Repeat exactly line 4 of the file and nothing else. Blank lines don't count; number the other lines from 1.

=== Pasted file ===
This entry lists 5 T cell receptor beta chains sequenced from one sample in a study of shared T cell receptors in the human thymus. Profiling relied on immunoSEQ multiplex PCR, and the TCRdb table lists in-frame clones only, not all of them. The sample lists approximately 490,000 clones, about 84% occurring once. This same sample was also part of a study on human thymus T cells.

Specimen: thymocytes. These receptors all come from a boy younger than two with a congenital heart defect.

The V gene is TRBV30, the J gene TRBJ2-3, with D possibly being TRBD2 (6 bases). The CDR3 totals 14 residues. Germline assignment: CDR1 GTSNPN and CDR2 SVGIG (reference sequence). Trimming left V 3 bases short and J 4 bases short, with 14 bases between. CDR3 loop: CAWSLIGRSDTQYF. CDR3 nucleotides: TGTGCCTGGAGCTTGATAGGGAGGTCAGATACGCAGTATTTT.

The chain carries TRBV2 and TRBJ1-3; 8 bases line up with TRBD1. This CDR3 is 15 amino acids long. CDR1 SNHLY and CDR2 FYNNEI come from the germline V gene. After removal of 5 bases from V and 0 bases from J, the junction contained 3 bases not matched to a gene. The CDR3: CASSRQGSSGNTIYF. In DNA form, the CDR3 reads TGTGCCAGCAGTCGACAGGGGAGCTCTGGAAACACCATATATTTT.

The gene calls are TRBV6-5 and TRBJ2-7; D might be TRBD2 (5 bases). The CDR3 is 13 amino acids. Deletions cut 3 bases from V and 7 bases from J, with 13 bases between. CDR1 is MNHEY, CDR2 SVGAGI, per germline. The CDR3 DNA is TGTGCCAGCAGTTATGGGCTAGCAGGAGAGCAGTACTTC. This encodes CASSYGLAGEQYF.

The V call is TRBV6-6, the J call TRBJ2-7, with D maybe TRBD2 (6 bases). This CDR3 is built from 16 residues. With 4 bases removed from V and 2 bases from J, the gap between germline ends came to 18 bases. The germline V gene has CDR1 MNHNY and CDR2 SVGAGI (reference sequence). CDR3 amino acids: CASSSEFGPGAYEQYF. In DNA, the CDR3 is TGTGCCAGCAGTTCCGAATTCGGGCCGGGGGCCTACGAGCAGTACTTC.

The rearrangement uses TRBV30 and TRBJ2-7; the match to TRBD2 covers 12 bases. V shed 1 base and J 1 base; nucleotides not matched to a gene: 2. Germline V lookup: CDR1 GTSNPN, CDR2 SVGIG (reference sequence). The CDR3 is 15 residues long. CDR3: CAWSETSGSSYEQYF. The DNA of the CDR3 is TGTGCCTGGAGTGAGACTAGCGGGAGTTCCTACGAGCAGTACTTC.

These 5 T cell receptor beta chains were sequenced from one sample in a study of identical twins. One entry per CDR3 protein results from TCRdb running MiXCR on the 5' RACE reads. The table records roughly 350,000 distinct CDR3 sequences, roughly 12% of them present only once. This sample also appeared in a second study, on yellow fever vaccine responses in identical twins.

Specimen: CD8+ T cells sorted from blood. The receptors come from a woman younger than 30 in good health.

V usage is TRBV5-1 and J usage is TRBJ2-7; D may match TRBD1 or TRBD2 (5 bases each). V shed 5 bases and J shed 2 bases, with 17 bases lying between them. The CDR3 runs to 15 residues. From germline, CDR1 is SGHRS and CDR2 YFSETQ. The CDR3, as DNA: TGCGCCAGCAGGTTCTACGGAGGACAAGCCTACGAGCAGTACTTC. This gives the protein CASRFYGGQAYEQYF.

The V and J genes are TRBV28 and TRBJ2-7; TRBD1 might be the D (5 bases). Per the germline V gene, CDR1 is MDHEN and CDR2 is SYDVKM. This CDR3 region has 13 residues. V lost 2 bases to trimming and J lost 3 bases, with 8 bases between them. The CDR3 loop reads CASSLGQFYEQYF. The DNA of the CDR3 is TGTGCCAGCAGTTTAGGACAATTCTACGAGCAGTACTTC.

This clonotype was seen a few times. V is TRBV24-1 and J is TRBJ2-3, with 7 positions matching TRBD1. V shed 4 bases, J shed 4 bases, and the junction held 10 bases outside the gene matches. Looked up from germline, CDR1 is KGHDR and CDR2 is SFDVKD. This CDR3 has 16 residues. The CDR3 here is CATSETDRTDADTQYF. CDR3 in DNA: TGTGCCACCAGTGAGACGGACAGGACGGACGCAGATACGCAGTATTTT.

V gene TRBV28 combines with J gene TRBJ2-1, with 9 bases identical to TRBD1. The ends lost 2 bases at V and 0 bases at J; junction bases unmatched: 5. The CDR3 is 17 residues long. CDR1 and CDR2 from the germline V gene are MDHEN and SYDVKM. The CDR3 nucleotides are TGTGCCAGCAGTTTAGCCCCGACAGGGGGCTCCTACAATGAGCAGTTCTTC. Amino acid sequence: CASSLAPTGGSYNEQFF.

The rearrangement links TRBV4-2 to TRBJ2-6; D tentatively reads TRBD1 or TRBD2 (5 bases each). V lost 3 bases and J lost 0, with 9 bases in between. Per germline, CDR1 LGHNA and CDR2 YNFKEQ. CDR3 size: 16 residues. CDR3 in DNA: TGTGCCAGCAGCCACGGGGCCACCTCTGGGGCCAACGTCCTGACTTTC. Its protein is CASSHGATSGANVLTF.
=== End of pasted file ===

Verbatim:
The chain carries TRBV2 and TRBJ1-3; 8 bases line up with TRBD1. This CDR3 is 15 amino acids long. CDR1 SNHLY and CDR2 FYNNEI come from the germline V gene. After removal of 5 bases from V and 0 bases from J, the junction contained 3 bases not matched to a gene. The CDR3: CASSRQGSSGNTIYF. In DNA form, the CDR3 reads TGTGCCAGCAGTCGACAGGGGAGCTCTGGAAACACCATATATTTT.